Fourth District, Division 3 Honors Stipulation By Its Terms on Forfeiture of Appellate Rights.
Appellate courts will enforce the bargains struck between parties, even when they involve waivers of fundamental rights (such as the right to appeal). That happened in the next case we discuss.
In Fridman v. Beach Crest Villas Homeowners Assn., Case G042757 (4th Dist., Div. 3 August 4, 2010) (unpublished), the parties stipulated to have their dispute resolved through binding arbitration. As part of the stipulation, they also agreed “[a]ll rights to jury trial, the right to trial de novo, and appeal are waived” and included a specific reference to California Rules of Court, rule 3.817(c), which states that a judgment entered under this rule is not subject to appeal. The trial court found in favor of homeowner, awarding him $100 in emotional distress damages and then awarding him $110,000 in attorney’s fees—all arising from a dispute about the installation of an air conditioning unit. HOA appealed.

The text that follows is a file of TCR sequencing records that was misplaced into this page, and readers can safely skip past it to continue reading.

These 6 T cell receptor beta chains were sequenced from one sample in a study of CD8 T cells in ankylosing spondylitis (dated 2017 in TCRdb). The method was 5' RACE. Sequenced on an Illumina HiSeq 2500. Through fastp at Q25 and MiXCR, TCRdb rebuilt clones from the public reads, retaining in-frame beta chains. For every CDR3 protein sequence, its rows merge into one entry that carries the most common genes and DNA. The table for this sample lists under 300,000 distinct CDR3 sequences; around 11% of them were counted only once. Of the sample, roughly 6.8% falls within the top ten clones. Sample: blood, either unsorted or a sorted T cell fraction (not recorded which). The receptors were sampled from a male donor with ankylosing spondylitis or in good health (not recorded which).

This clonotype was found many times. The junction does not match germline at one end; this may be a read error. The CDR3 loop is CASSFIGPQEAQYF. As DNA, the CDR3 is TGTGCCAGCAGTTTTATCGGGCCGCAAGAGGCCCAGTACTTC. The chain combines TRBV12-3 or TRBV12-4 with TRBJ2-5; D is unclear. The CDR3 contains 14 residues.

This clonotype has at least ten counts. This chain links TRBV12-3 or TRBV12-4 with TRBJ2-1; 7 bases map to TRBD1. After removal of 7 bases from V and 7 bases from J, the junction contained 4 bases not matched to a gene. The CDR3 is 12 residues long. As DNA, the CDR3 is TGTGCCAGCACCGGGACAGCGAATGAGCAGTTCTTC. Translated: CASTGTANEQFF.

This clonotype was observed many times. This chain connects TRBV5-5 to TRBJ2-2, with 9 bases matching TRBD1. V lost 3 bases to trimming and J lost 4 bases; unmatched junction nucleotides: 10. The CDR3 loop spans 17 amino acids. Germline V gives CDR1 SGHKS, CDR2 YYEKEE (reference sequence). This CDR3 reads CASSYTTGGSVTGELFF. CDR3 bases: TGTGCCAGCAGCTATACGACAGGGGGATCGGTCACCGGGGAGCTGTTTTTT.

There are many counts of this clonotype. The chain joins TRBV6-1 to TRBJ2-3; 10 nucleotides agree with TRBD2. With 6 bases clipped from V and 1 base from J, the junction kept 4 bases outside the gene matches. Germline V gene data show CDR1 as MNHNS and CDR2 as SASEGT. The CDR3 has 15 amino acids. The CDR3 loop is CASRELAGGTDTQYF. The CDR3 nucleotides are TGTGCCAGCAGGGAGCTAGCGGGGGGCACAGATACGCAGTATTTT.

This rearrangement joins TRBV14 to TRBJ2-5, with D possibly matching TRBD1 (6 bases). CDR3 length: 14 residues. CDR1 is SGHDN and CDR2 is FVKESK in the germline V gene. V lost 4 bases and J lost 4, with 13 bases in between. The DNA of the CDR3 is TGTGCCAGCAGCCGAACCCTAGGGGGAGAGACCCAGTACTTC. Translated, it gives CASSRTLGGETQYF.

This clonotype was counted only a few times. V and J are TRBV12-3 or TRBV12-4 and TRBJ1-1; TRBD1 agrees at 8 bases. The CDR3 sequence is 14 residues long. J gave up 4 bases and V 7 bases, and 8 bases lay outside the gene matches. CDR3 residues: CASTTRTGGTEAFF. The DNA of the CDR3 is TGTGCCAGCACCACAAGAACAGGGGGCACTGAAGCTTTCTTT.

Justice Fybel, on behalf of a 3-0 panel, dismissed the appeal. The stipulation to arbitrate was clear and unequivocal in waiving appellate rights, so there was little to do but enforce the parties’ bargain. (Pratt v. Gursey, Schneider & Co., 80 Cal.App.4th 1105, 1107 (2000).) He has a scholarly discussion of cases dealing with contractual waivers of appellate rights, but found this waiver was clear and express.